Back when I started writing for the Web about nine years ago, before I joined the team at Sametz Blackstone, nobody really talked about “content.”

Words were either “copy” or “text” — or if they were published via a blog platform, they were “weblogging.”

Essentially, you wrote what your client wanted, and that was that. Testing methods were fairly archaic, and a profound lack of search competition meant even awkward sentence structure generated results.

The words we write for client websites now are still often just called “copy.” And weblogging is now “blogging.”

But now our clients want to talk about content, too.

Let’s get this straight: website copy and blogs are forms of content and always were, but the definition of content has blown up; it now serves as the umbrella term for everything you say about yourself or whatever it is you’re talking about, anywhere you say it, whether you use text, images, or a variety of other media.

If you post something somewhere folks can see it?


Now, I don’t actually want to get into what content is or isn’t, or  what it means to have a strategy for it. There are approximately 80 bajillion (excellent and not-so-excellent) articles and posts about those topics, all at your Googletips.

I’m more stuck on WHY all those articles are necessary.


  • the rise of social platforms has opened up a universe of discussions that never could have happened before…
  • companies and organizations and individuals are now subjected to more public scrutiny than ever before — for better or for worse…
  • more and more people are leaping onto the Internet to make their fortunes or make their point or make their way, with a diverse range of motivations…

…so we’re madly in flux, with multiple channels and venues and variables in play. People want to get heard for every reason under the sun — but somewhere along the line, they’ve figured out that the people who snag eyes and ears have something called great content.

There it is again: Content! You need content! Content is king! It’s a brave new world, right?

So you go to all the trouble of writing and posting and tweeting and “Facebooking” a million things, and then…. nothing.

Huh? I thought content was important?

Well, it is.

But something else is more important.

While the way we communicate and share has evolved and expanded (and some might say, exploded!), one thing hasn’t changed at all: the most successful individuals / companies / organizations / boy bands are the ones who provide their audience, fans, customers, consumers, and clients with exactly what they want, whether in terms of their products, services, or messages (content!).

And maybe a good portion of the population doesn’t want it…  but someone does.

Sometimes it happens by accident, and a little bit of kismet turns an idea into a sensation. But more often than not, someone took the time to figure out what’s needed or what’s wanted, and what works — whether via research, trial and error, evolution, or good questions, posed in the right directions.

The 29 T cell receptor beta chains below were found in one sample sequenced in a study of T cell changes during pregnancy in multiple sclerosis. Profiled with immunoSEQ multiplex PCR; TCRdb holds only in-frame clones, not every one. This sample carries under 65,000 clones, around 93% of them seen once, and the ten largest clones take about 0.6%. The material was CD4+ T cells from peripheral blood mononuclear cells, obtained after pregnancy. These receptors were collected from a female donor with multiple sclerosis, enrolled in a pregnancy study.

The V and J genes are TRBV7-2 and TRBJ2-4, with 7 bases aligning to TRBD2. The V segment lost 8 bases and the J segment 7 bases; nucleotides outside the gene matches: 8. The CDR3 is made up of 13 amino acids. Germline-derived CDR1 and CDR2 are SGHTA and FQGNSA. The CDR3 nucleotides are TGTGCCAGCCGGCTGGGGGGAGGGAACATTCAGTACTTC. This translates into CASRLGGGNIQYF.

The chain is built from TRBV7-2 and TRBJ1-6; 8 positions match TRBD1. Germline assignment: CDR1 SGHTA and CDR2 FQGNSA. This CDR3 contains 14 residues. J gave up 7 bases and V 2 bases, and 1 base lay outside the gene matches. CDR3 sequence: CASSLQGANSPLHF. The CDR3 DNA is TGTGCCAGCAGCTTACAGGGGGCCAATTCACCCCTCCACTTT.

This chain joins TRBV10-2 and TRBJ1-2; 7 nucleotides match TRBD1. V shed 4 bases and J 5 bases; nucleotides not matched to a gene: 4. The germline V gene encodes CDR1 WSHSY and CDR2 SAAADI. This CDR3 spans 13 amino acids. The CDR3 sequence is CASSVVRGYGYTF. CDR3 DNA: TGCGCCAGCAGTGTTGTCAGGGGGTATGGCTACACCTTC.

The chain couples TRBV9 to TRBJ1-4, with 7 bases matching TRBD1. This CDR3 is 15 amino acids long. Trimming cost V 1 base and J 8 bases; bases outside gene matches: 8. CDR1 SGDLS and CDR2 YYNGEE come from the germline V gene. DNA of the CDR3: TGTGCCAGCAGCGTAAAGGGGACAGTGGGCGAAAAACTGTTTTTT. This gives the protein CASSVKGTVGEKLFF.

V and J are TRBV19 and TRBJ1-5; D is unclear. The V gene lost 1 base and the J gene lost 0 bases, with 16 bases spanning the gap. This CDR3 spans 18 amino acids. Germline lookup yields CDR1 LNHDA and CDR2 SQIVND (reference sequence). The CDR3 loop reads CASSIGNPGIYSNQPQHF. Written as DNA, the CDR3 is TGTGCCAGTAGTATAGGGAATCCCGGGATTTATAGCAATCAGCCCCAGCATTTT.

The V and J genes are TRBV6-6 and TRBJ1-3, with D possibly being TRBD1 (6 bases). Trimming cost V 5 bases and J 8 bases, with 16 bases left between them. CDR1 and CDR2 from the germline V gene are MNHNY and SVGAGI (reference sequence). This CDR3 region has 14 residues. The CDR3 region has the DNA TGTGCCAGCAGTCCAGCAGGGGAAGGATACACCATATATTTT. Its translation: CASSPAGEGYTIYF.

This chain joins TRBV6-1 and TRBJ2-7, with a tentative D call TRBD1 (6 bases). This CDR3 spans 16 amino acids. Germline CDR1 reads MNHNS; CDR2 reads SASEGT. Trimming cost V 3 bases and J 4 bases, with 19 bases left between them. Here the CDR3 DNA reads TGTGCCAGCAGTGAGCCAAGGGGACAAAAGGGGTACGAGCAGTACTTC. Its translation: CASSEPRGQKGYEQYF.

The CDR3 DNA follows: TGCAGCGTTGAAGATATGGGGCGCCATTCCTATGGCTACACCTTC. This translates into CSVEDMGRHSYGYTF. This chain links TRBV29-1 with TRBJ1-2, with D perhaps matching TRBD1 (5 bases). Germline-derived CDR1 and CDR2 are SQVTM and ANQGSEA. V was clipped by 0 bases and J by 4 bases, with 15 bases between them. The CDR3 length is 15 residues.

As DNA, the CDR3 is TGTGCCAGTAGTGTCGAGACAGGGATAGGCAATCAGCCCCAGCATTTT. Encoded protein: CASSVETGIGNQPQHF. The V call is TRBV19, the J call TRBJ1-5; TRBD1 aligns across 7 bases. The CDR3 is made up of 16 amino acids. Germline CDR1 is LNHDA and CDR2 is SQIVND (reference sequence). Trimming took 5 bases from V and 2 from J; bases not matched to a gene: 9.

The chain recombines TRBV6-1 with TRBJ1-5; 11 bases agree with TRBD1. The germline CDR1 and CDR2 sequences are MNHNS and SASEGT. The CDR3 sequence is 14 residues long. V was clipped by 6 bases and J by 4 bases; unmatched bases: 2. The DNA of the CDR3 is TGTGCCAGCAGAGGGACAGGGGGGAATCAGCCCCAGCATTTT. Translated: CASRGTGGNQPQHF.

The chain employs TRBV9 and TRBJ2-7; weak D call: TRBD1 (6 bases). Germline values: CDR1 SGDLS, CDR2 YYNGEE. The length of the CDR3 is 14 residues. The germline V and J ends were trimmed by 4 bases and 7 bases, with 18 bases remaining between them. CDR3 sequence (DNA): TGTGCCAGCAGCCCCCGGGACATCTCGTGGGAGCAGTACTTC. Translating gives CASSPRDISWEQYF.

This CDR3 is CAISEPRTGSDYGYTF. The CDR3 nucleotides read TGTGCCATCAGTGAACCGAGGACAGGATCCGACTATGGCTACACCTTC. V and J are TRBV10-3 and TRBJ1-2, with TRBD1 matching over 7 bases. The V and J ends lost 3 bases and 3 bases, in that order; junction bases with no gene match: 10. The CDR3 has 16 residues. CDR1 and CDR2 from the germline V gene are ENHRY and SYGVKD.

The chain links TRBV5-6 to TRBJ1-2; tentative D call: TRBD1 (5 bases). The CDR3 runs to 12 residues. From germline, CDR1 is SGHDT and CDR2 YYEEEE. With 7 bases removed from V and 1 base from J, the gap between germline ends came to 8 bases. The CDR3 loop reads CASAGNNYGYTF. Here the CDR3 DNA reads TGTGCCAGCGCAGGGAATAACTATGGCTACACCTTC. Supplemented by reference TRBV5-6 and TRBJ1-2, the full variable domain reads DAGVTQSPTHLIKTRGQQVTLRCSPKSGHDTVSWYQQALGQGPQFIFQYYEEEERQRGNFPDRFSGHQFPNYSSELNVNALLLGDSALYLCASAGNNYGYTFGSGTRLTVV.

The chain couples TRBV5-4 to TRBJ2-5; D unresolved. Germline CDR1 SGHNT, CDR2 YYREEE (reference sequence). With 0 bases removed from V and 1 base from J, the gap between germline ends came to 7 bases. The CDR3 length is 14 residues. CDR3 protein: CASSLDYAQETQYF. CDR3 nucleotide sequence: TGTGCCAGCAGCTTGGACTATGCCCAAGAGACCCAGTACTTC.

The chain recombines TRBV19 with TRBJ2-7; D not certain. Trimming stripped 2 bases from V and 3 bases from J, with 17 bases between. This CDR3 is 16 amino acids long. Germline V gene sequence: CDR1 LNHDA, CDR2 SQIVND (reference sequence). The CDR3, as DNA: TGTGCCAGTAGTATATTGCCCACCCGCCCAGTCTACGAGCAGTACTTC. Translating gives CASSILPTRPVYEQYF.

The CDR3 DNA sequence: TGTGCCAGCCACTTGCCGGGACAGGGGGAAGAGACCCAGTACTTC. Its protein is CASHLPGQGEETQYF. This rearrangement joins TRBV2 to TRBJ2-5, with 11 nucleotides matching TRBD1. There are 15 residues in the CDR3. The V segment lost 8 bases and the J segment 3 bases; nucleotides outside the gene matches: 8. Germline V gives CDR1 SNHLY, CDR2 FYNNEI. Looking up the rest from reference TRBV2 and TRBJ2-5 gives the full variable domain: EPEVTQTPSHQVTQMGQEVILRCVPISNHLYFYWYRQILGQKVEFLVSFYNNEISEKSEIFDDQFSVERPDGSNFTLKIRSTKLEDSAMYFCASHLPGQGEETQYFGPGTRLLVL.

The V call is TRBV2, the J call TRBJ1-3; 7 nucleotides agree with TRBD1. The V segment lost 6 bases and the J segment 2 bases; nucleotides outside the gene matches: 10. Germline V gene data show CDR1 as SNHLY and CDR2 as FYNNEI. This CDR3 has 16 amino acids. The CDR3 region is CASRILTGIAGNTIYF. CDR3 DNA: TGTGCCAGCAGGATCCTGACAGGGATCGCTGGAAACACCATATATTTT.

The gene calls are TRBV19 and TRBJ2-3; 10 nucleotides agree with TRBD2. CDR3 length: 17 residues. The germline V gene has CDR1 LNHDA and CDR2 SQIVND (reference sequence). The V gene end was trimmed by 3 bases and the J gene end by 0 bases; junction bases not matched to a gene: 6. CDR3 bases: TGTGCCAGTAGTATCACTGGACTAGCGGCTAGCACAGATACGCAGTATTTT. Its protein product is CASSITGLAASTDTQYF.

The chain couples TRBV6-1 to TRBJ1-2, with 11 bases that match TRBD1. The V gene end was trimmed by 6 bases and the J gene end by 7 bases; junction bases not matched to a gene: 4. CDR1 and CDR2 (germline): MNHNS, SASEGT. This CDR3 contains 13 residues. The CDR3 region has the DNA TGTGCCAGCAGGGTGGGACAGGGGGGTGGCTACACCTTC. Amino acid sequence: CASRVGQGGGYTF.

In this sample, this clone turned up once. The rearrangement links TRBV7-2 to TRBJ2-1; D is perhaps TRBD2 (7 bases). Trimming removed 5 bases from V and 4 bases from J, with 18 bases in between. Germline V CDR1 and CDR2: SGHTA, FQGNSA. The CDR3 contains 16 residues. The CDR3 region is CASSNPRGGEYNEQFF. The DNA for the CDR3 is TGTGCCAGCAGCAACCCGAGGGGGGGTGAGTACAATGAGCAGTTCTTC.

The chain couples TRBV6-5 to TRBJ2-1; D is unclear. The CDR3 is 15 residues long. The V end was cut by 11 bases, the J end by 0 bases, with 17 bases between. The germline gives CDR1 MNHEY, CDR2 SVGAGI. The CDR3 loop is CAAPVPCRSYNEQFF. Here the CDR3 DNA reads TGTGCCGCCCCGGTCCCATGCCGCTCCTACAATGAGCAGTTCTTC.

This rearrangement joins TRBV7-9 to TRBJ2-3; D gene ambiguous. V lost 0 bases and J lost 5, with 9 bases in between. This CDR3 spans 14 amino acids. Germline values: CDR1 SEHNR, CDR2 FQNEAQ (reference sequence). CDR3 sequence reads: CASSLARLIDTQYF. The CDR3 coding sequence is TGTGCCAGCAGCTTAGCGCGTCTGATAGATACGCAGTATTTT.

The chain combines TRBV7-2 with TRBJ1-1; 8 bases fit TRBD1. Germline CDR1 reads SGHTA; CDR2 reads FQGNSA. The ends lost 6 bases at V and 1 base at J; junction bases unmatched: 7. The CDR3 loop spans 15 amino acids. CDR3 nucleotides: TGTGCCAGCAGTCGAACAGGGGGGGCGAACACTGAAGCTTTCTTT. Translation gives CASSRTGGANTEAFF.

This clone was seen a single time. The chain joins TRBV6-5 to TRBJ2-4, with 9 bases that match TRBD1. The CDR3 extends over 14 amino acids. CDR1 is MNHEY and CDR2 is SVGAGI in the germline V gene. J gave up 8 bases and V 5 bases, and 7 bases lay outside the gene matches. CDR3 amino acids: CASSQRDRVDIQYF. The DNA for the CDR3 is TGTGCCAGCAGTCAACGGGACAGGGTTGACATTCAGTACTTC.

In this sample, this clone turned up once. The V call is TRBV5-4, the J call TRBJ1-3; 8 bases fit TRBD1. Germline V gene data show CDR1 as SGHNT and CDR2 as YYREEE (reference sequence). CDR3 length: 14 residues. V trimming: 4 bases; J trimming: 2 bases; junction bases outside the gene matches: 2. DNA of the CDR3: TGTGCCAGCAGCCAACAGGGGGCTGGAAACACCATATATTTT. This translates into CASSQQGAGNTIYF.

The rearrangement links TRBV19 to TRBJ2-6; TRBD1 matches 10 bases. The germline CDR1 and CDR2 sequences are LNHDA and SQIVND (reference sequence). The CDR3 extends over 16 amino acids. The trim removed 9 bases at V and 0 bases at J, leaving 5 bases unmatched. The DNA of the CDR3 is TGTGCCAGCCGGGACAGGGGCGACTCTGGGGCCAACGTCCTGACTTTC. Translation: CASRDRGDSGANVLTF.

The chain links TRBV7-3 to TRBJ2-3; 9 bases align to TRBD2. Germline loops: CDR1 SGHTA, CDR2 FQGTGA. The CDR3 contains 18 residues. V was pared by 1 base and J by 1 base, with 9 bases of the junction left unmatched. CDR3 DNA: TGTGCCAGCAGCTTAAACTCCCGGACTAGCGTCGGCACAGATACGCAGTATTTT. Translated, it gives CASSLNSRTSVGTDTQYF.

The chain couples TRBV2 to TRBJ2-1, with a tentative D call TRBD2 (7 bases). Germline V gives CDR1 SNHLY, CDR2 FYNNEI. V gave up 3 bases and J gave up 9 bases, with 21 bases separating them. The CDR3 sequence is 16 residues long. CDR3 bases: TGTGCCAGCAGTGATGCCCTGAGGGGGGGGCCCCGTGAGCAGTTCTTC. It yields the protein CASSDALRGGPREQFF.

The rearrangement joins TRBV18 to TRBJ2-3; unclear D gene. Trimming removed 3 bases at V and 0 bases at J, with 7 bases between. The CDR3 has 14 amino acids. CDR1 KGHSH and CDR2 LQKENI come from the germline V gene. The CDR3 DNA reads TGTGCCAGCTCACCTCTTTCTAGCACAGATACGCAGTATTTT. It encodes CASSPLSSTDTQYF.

Sure, this might seem like a lot of trouble when you’ve got something to say, but before you do, ask yourself: do you care?

Not in a touchy-feely, “hug it out” kind of way, mind you — but in a “does this matter to anyone but me?” way.

Successful content — about whatever, for whomever, on whatever platform, and to whatever end — requires the same thing any successful venture does: that you know what others care about, and that you demonstrate that knowledge by providing it for them (and not just what you wish they’d wanted in the first place).

Or, if they don’t know they care yet, figuring out the way in through the things they do care about.

If you have no idea what your audience is looking for, or how they’re reacting to what you’re putting out now… and you’re not so much trying to find out?

Your content won’t be successful.

If you don’t care about giving people something they’ll value — but rather what you value, because it’s really, really important?

Your content won’t be successful.

If you can’t figure out how your goals align with those of your audience or you’re not working to strengthen any alignments you’ve found?

Your content won’t be successful.

If you’re not paying attention to the other people who talk about the same stuff you do?

Your content won’t be successful.

If you’ve come up with incredibly clever taglines and fantastic copy and informative posts that perfectly embody everything you are and you honestly think everyone else will love it, too, because you took so much time doing it... but you don’t verify that with anyone else?

Your content won’t be successful.

Face it: you can have the most UX-friendly structure! and author-friendly CMS! and a great messaging architecture! and keywords that seem bang-on! and the most search enging-optimized content for those keywords! and the best authors posting super often! and writing that shoots like laser beams from the screen to zap the eyes of your readership… but unless it’s what matters to your audience?

Your. Content. Won’t. Be. Successful.

If someone has to beg you to care about what the people you’re speaking to want to hear — that you should want to provide them with value, that you should be meeting a need, or at least a want — you’ll never get where you mean to go.

So work on caring first — with all the open-eyed listening and asking and noticing and research and responding and adjusting that entails — and content second.

And see where that gets you. Besides everywhere… and far.